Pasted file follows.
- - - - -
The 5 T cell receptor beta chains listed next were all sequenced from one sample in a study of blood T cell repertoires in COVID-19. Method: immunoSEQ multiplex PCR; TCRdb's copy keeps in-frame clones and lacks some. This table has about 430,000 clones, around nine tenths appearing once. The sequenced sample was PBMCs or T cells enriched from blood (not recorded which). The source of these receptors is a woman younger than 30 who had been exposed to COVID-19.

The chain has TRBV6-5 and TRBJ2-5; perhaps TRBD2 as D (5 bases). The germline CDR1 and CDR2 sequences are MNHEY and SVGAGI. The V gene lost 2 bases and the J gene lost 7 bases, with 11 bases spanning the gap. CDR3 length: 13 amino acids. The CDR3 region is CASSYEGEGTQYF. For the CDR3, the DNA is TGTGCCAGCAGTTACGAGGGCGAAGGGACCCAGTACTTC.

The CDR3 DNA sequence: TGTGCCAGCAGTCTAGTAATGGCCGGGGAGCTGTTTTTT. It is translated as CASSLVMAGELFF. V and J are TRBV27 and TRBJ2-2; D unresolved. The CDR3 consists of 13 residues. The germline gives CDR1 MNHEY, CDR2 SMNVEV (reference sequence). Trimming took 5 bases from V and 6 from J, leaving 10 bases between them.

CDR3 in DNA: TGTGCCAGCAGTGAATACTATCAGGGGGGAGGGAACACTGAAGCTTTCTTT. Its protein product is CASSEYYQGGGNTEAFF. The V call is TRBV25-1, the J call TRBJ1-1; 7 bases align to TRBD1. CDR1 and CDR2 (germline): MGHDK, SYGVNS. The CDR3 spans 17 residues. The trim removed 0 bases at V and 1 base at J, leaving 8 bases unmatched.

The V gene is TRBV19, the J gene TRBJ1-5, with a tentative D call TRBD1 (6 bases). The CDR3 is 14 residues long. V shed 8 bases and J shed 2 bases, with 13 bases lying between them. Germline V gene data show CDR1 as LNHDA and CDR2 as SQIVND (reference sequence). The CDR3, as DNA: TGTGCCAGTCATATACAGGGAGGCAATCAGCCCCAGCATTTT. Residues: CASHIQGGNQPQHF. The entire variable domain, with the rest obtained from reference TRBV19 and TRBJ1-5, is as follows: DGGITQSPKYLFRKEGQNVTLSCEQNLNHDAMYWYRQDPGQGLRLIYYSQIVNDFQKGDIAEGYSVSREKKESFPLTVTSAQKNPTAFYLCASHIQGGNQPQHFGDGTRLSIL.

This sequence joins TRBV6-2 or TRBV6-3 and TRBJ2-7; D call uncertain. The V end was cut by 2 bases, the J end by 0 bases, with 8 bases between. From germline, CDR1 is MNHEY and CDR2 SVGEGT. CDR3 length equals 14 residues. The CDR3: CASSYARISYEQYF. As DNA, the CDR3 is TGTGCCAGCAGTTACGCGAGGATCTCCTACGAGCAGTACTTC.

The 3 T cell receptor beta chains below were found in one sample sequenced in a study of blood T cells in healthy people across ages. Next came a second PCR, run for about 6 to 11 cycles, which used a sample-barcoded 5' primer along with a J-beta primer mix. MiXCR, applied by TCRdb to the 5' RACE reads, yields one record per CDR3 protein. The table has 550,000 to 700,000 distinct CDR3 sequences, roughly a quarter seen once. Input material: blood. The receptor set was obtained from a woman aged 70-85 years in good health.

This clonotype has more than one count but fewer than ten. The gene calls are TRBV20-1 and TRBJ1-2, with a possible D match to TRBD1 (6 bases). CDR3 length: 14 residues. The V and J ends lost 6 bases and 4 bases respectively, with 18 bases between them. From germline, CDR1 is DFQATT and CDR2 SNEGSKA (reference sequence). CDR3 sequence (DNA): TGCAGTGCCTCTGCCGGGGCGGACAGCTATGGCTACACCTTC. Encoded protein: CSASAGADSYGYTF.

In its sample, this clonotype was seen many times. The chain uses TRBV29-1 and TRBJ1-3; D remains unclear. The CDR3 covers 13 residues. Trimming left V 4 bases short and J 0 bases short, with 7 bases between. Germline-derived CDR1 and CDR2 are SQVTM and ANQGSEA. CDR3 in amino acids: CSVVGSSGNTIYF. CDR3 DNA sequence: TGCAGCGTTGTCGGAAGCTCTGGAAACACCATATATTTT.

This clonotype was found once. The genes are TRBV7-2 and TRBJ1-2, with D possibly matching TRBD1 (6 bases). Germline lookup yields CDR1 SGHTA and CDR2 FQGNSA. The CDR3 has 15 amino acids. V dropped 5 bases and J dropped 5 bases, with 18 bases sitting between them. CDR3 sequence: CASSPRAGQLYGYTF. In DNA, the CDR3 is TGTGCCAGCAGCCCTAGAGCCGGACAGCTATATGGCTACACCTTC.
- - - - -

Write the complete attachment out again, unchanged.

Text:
The 5 T cell receptor beta chains listed next were all sequenced from one sample in a study of blood T cell repertoires in COVID-19. Method: immunoSEQ multiplex PCR; TCRdb's copy keeps in-frame clones and lacks some. This table has about 430,000 clones, around nine tenths appearing once. The sequenced sample was PBMCs or T cells enriched from blood (not recorded which). The source of these receptors is a woman younger than 30 who had been exposed to COVID-19.

The chain has TRBV6-5 and TRBJ2-5; perhaps TRBD2 as D (5 bases). The germline CDR1 and CDR2 sequences are MNHEY and SVGAGI. The V gene lost 2 bases and the J gene lost 7 bases, with 11 bases spanning the gap. CDR3 length: 13 amino acids. The CDR3 region is CASSYEGEGTQYF. For the CDR3, the DNA is TGTGCCAGCAGTTACGAGGGCGAAGGGACCCAGTACTTC.

The CDR3 DNA sequence: TGTGCCAGCAGTCTAGTAATGGCCGGGGAGCTGTTTTTT. It is translated as CASSLVMAGELFF. V and J are TRBV27 and TRBJ2-2; D unresolved. The CDR3 consists of 13 residues. The germline gives CDR1 MNHEY, CDR2 SMNVEV (reference sequence). Trimming took 5 bases from V and 6 from J, leaving 10 bases between them.

CDR3 in DNA: TGTGCCAGCAGTGAATACTATCAGGGGGGAGGGAACACTGAAGCTTTCTTT. Its protein product is CASSEYYQGGGNTEAFF. The V call is TRBV25-1, the J call TRBJ1-1; 7 bases align to TRBD1. CDR1 and CDR2 (germline): MGHDK, SYGVNS. The CDR3 spans 17 residues. The trim removed 0 bases at V and 1 base at J, leaving 8 bases unmatched.

The V gene is TRBV19, the J gene TRBJ1-5, with a tentative D call TRBD1 (6 bases). The CDR3 is 14 residues long. V shed 8 bases and J shed 2 bases, with 13 bases lying between them. Germline V gene data show CDR1 as LNHDA and CDR2 as SQIVND (reference sequence). The CDR3, as DNA: TGTGCCAGTCATATACAGGGAGGCAATCAGCCCCAGCATTTT. Residues: CASHIQGGNQPQHF. The entire variable domain, with the rest obtained from reference TRBV19 and TRBJ1-5, is as follows: DGGITQSPKYLFRKEGQNVTLSCEQNLNHDAMYWYRQDPGQGLRLIYYSQIVNDFQKGDIAEGYSVSREKKESFPLTVTSAQKNPTAFYLCASHIQGGNQPQHFGDGTRLSIL.

This sequence joins TRBV6-2 or TRBV6-3 and TRBJ2-7; D call uncertain. The V end was cut by 2 bases, the J end by 0 bases, with 8 bases between. From germline, CDR1 is MNHEY and CDR2 SVGEGT. CDR3 length equals 14 residues. The CDR3: CASSYARISYEQYF. As DNA, the CDR3 is TGTGCCAGCAGTTACGCGAGGATCTCCTACGAGCAGTACTTC.

The 3 T cell receptor beta chains below were found in one sample sequenced in a study of blood T cells in healthy people across ages. Next came a second PCR, run for about 6 to 11 cycles, which used a sample-barcoded 5' primer along with a J-beta primer mix. MiXCR, applied by TCRdb to the 5' RACE reads, yields one record per CDR3 protein. The table has 550,000 to 700,000 distinct CDR3 sequences, roughly a quarter seen once. Input material: blood. The receptor set was obtained from a woman aged 70-85 years in good health.

This clonotype has more than one count but fewer than ten. The gene calls are TRBV20-1 and TRBJ1-2, with a possible D match to TRBD1 (6 bases). CDR3 length: 14 residues. The V and J ends lost 6 bases and 4 bases respectively, with 18 bases between them. From germline, CDR1 is DFQATT and CDR2 SNEGSKA (reference sequence). CDR3 sequence (DNA): TGCAGTGCCTCTGCCGGGGCGGACAGCTATGGCTACACCTTC. Encoded protein: CSASAGADSYGYTF.

In its sample, this clonotype was seen many times. The chain uses TRBV29-1 and TRBJ1-3; D remains unclear. The CDR3 covers 13 residues. Trimming left V 4 bases short and J 0 bases short, with 7 bases between. Germline-derived CDR1 and CDR2 are SQVTM and ANQGSEA. CDR3 in amino acids: CSVVGSSGNTIYF. CDR3 DNA sequence: TGCAGCGTTGTCGGAAGCTCTGGAAACACCATATATTTT.

This clonotype was found once. The genes are TRBV7-2 and TRBJ1-2, with D possibly matching TRBD1 (6 bases). Germline lookup yields CDR1 SGHTA and CDR2 FQGNSA. The CDR3 has 15 amino acids. V dropped 5 bases and J dropped 5 bases, with 18 bases sitting between them. CDR3 sequence: CASSPRAGQLYGYTF. In DNA, the CDR3 is TGTGCCAGCAGCCCTAGAGCCGGACAGCTATATGGCTACACCTTC.